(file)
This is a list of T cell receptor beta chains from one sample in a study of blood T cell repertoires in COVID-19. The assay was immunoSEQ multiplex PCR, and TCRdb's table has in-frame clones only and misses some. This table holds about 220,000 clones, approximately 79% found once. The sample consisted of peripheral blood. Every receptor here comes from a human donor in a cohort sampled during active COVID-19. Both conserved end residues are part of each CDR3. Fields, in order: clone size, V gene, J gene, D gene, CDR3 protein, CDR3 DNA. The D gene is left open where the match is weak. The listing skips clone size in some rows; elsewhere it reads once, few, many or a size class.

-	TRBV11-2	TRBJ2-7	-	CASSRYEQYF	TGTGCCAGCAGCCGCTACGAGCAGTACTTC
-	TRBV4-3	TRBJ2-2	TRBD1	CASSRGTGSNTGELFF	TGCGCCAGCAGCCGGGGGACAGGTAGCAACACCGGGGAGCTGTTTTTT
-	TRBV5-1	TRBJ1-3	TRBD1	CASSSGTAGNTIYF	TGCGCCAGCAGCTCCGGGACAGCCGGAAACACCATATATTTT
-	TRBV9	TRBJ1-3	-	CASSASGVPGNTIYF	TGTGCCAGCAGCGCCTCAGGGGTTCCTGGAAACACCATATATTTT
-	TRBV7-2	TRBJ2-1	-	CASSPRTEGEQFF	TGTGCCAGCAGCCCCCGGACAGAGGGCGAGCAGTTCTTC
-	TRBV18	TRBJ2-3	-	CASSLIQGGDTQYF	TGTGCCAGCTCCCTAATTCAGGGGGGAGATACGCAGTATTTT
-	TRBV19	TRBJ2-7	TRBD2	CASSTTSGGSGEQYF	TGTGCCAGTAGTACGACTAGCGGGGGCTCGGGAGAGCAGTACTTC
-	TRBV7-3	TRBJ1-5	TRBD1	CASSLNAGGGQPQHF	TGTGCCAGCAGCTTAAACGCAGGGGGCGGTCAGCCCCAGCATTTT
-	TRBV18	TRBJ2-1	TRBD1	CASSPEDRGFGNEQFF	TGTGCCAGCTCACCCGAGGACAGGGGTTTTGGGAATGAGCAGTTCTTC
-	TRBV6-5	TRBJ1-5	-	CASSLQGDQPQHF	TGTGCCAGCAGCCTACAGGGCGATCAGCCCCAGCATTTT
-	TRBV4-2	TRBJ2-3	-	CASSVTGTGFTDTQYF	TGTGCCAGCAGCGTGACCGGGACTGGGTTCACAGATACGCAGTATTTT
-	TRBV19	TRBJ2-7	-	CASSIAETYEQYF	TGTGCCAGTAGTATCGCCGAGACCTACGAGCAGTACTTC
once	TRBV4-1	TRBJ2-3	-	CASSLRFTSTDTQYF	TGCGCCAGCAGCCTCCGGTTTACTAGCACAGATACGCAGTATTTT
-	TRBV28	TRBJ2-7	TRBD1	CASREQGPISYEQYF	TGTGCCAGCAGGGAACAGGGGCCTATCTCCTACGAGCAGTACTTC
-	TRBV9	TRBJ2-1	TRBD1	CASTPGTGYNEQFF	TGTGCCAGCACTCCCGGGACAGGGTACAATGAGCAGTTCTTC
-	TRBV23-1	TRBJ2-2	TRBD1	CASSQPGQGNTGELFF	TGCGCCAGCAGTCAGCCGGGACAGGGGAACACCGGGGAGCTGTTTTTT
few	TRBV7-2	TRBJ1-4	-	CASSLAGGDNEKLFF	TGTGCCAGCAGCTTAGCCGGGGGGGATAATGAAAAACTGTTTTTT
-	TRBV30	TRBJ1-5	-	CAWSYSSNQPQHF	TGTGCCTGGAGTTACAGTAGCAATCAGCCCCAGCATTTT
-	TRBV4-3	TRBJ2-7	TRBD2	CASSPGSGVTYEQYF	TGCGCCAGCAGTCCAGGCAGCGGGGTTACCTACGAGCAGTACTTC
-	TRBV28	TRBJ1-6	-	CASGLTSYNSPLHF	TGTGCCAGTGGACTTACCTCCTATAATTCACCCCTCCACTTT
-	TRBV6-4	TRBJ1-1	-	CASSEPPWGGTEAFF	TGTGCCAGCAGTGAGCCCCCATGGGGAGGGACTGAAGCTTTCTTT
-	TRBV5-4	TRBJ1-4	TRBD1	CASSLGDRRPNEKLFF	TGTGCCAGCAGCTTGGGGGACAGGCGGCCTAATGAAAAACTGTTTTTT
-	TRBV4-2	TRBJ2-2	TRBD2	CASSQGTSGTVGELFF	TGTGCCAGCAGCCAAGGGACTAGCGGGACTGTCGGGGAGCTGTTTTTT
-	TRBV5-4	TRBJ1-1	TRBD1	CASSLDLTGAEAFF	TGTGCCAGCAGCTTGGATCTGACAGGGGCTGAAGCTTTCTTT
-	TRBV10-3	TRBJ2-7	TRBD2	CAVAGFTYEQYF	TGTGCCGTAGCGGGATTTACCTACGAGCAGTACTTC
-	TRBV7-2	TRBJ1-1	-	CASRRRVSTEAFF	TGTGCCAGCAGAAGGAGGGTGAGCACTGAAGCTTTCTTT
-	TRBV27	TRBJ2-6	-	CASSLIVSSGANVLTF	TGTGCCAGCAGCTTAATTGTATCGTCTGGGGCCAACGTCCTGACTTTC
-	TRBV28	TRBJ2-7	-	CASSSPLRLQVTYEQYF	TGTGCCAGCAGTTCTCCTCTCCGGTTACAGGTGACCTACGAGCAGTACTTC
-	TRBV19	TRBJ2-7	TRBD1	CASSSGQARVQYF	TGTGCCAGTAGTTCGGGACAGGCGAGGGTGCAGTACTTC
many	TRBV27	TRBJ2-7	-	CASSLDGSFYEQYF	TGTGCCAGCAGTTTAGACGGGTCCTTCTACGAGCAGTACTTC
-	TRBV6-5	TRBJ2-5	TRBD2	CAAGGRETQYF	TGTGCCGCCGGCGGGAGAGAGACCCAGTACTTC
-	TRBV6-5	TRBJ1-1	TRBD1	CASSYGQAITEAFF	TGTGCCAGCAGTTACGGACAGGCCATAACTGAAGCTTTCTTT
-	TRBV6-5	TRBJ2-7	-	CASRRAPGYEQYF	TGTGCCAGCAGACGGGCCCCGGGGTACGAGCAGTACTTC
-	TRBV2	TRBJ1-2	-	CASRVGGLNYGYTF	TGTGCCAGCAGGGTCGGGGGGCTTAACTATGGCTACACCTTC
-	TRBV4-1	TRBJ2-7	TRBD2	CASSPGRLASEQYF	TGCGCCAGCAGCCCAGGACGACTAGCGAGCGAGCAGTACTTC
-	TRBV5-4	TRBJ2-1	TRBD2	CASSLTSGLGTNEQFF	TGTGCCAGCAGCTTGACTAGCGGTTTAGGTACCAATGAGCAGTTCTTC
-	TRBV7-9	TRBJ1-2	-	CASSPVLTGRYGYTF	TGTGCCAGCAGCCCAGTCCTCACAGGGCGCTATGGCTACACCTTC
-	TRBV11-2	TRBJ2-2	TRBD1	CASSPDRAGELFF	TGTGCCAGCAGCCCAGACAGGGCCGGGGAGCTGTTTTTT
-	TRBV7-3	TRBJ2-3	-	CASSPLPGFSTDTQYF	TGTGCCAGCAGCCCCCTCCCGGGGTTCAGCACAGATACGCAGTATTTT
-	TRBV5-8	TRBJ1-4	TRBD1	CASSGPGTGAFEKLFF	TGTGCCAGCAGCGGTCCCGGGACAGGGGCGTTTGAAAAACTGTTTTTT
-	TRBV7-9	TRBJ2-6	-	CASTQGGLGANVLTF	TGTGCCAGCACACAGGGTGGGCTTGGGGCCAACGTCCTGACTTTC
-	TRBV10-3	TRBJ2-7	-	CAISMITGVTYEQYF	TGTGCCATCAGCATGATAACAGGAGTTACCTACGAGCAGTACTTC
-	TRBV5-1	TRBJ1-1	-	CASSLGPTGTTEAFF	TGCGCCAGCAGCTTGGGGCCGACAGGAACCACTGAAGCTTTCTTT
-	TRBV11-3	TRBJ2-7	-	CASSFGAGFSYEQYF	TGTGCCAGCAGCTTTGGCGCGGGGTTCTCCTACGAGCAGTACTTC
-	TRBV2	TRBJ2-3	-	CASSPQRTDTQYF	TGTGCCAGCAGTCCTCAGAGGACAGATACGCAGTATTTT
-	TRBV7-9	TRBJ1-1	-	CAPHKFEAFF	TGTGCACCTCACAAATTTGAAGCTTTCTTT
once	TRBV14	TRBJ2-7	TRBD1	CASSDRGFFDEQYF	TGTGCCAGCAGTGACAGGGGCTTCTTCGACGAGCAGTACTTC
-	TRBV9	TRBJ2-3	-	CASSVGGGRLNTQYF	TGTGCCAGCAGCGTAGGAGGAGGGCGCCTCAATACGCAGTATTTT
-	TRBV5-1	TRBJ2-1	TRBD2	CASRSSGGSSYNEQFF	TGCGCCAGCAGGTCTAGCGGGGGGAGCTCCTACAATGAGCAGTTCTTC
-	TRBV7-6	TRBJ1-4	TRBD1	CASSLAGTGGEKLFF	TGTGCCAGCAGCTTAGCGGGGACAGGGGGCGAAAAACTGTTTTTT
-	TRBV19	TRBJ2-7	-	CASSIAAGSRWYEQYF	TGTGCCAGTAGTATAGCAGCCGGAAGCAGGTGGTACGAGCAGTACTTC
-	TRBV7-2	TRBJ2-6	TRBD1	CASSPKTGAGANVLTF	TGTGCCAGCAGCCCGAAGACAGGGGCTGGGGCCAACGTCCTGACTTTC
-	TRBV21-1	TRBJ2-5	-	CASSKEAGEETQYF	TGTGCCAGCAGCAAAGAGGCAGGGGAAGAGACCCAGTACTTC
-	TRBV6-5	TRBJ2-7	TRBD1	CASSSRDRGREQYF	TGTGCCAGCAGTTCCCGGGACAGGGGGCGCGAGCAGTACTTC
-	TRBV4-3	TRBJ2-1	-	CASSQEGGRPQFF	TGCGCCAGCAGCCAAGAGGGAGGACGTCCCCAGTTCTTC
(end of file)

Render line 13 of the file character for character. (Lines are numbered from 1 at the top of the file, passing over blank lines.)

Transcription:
-	TRBV19	TRBJ2-7	-	CASSIAETYEQYF	TGTGCCAGTAGTATCGCCGAGACCTACGAGCAGTACTTC